As Professor Montgomery’s class discusses, there are striking parallels between the two fields. Some of the world’s most successful contemporary fashion designers have been professionally trained as architects. Case in point: Oscar de la Renta, Gianni Versace, and Tom Ford. As these multitalented designers learned early on, the fundamental ideas within the two fields are intertwined with one another. Proportion, process of design, and style are relative in both domains, just on different scales. Fashion designs for a person, architecture designs to house a person. Architecture major Matthew Spinner looks at it with a rational eye saying, “They’re two elements of human existence that are necessary for us to live. We need to be clothed and we need to be housed. So they fit together perfectly.” So what’s the end result for this class? What’s the ultimate goal? “Sleep,” architecture major Sarah Mosko dryly remarks. Architecture students at SCAD are notorious for their lack of sleep. But aside from the mental relief, there’s also the educational gain. This project is a wonderful boost to both architect and fashion portfolios. Brady Gina is a senior architecture student who previously took the class with Professor Montgomery. He speaks of how the class paid off for him, landing him a retail design internship with Victoria Secret. “I was introduced to them at the career fair and presented my portfolio. They said they were looking for someone with retail design experience and I showed them the work I did for this class. Later, I got a call saying that my portfolio was the strongest they had.” It’s extremely rewarding for any student to know the work they do in the classroom rewards them outside of the class as well. SCAD prides itself on being a school that not only provides its students with an education but also gives them the tools necessary to be competitors in the workforce. Being the “University for Creative Careers” it’s a relief to know there’s truth to that statement. As Professor Montgomery puts it, “No one should ever leave this school thinking they haven’t collaborated.”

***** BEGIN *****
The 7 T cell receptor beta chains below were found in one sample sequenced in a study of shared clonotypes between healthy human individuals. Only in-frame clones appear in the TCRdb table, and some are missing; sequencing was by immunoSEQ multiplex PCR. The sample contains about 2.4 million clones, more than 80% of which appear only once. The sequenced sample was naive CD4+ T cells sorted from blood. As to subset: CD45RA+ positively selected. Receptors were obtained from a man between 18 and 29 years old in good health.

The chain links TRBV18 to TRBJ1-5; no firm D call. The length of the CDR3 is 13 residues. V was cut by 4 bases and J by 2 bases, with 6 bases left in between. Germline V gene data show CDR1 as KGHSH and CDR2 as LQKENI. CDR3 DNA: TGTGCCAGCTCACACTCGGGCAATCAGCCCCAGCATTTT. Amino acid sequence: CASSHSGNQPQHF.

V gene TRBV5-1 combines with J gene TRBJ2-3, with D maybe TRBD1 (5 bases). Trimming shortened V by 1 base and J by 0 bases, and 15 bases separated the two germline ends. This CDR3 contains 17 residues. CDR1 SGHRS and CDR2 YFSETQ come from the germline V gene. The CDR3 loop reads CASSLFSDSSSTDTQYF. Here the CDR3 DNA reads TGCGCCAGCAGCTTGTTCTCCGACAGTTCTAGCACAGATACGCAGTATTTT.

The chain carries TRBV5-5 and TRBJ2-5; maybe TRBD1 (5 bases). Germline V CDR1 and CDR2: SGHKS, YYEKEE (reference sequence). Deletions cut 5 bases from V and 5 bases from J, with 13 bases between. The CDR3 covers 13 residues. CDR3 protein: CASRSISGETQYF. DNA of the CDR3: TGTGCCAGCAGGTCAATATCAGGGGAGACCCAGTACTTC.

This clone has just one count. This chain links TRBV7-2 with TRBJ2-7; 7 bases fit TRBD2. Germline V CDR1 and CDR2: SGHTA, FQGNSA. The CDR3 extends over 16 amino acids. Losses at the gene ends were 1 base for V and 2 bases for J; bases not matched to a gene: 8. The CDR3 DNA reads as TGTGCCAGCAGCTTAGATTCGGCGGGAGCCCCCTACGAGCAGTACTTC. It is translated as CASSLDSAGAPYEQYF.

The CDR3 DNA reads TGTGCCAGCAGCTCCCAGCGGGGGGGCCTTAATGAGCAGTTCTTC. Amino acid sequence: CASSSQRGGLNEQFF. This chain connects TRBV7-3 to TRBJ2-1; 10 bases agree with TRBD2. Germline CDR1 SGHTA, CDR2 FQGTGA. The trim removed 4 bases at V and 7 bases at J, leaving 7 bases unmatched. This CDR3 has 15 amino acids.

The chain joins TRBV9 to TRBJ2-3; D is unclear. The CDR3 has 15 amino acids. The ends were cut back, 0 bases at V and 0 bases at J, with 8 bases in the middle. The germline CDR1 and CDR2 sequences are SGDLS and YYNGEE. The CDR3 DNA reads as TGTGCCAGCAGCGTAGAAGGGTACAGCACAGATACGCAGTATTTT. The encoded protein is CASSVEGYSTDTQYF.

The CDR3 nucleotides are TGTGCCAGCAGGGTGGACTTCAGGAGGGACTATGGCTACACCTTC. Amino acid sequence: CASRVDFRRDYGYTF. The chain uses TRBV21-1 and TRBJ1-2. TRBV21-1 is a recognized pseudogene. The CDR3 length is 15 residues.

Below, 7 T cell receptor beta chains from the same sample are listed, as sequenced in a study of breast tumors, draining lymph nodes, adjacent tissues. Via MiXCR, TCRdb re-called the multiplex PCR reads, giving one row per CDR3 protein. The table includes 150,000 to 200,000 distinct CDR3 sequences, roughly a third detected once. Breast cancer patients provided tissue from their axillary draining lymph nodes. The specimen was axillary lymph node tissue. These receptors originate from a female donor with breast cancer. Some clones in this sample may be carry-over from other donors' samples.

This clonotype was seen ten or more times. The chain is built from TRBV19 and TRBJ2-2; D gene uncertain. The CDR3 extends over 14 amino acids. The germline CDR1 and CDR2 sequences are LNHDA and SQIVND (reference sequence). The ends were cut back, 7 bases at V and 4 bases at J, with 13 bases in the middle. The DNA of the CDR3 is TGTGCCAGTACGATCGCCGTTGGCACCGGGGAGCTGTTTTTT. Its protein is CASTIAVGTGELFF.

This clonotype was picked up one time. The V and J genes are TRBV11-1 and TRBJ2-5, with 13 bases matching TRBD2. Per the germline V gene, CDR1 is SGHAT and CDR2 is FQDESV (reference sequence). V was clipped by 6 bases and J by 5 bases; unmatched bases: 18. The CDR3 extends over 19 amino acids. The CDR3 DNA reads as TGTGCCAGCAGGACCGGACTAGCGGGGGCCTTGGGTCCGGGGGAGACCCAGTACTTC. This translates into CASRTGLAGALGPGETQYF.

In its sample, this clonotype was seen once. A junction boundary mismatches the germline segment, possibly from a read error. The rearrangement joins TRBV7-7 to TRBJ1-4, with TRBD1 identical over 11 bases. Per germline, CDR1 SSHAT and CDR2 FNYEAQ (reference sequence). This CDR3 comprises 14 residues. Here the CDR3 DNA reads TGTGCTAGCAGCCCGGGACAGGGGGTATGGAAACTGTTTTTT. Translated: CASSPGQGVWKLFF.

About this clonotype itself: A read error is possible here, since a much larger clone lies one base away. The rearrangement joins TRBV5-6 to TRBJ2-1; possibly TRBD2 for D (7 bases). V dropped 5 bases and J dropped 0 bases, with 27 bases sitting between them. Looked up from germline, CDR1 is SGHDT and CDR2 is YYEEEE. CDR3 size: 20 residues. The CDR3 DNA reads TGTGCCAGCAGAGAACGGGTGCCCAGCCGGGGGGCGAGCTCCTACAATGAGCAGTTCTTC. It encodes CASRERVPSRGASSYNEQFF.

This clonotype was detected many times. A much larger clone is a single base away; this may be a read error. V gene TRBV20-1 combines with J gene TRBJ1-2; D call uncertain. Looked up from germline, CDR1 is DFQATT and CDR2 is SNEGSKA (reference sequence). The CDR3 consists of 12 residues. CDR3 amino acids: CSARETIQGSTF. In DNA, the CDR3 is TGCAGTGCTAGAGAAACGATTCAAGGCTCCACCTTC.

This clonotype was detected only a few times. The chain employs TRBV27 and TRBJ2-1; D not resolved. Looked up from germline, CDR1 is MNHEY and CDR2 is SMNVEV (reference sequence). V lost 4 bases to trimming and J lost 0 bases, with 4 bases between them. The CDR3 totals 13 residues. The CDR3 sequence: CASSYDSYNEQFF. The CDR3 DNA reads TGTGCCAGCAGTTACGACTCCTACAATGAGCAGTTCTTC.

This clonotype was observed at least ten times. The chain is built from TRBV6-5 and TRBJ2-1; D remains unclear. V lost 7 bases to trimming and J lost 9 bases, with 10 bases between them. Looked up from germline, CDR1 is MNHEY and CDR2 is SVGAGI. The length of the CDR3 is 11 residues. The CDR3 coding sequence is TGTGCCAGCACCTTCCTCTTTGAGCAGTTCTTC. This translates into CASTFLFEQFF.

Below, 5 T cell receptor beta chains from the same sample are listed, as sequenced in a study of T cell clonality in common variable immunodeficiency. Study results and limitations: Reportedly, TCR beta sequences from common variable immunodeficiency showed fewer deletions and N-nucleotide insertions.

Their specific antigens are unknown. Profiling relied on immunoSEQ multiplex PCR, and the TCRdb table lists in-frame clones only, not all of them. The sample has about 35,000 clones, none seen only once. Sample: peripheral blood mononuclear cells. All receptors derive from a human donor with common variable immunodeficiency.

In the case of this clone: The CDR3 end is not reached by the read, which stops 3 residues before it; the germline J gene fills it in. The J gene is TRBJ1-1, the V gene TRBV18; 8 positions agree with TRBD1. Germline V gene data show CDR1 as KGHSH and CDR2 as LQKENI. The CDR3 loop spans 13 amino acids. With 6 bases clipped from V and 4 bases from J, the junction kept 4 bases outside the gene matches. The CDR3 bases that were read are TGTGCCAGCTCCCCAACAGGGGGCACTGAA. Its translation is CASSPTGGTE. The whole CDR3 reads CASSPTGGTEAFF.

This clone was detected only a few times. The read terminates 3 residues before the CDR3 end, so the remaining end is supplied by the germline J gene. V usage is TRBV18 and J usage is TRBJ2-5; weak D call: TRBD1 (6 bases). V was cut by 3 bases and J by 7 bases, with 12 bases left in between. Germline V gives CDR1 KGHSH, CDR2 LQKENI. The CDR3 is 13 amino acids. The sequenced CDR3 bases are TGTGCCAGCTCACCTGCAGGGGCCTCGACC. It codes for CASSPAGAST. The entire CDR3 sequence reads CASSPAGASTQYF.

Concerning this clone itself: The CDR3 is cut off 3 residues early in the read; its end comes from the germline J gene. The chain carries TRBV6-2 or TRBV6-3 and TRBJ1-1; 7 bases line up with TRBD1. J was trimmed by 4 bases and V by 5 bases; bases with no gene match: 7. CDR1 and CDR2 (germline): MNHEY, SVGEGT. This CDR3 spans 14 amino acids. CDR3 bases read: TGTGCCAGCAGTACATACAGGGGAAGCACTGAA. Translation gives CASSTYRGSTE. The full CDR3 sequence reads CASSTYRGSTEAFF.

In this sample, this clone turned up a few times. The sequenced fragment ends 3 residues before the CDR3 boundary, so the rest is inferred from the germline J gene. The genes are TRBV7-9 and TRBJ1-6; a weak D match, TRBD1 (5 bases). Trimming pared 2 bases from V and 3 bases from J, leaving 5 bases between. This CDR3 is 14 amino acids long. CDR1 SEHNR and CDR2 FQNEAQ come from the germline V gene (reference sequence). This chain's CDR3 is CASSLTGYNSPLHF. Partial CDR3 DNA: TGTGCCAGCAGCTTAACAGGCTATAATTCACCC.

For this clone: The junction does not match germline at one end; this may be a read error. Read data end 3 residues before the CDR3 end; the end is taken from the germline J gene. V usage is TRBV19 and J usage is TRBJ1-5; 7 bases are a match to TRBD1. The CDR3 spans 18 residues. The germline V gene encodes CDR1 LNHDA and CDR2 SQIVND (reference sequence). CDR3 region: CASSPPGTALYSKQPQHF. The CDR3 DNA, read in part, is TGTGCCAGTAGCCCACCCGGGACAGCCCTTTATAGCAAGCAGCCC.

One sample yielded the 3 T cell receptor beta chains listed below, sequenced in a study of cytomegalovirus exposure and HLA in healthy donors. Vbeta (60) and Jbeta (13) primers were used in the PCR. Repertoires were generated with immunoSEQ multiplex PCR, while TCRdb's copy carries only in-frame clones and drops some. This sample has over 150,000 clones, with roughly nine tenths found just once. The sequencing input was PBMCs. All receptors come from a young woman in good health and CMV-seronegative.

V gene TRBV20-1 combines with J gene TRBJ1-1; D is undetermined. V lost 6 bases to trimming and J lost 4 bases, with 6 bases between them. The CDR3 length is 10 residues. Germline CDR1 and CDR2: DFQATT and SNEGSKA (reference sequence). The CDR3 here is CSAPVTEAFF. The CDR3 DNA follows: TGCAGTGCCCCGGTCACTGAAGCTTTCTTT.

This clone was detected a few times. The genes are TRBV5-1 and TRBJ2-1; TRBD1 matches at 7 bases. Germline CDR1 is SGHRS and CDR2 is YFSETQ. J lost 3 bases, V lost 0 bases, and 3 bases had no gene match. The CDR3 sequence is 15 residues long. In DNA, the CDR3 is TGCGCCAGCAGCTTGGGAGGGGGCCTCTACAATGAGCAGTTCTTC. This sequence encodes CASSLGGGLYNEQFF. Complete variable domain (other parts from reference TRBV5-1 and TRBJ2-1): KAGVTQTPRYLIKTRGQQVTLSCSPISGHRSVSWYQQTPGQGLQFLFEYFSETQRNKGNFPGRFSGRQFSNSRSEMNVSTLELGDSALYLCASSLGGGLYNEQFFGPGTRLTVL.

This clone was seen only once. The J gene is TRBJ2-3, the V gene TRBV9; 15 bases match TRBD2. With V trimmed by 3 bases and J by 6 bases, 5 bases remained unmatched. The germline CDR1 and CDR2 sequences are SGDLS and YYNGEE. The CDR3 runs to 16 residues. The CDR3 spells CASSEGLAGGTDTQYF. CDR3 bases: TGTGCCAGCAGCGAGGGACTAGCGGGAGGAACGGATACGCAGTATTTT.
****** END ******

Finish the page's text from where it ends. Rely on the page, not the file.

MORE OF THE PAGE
image Steven Aldridge

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role models Essays about a Good Manson Girl, Outsider Porn and Johnny Mathis By Jonathan Buckley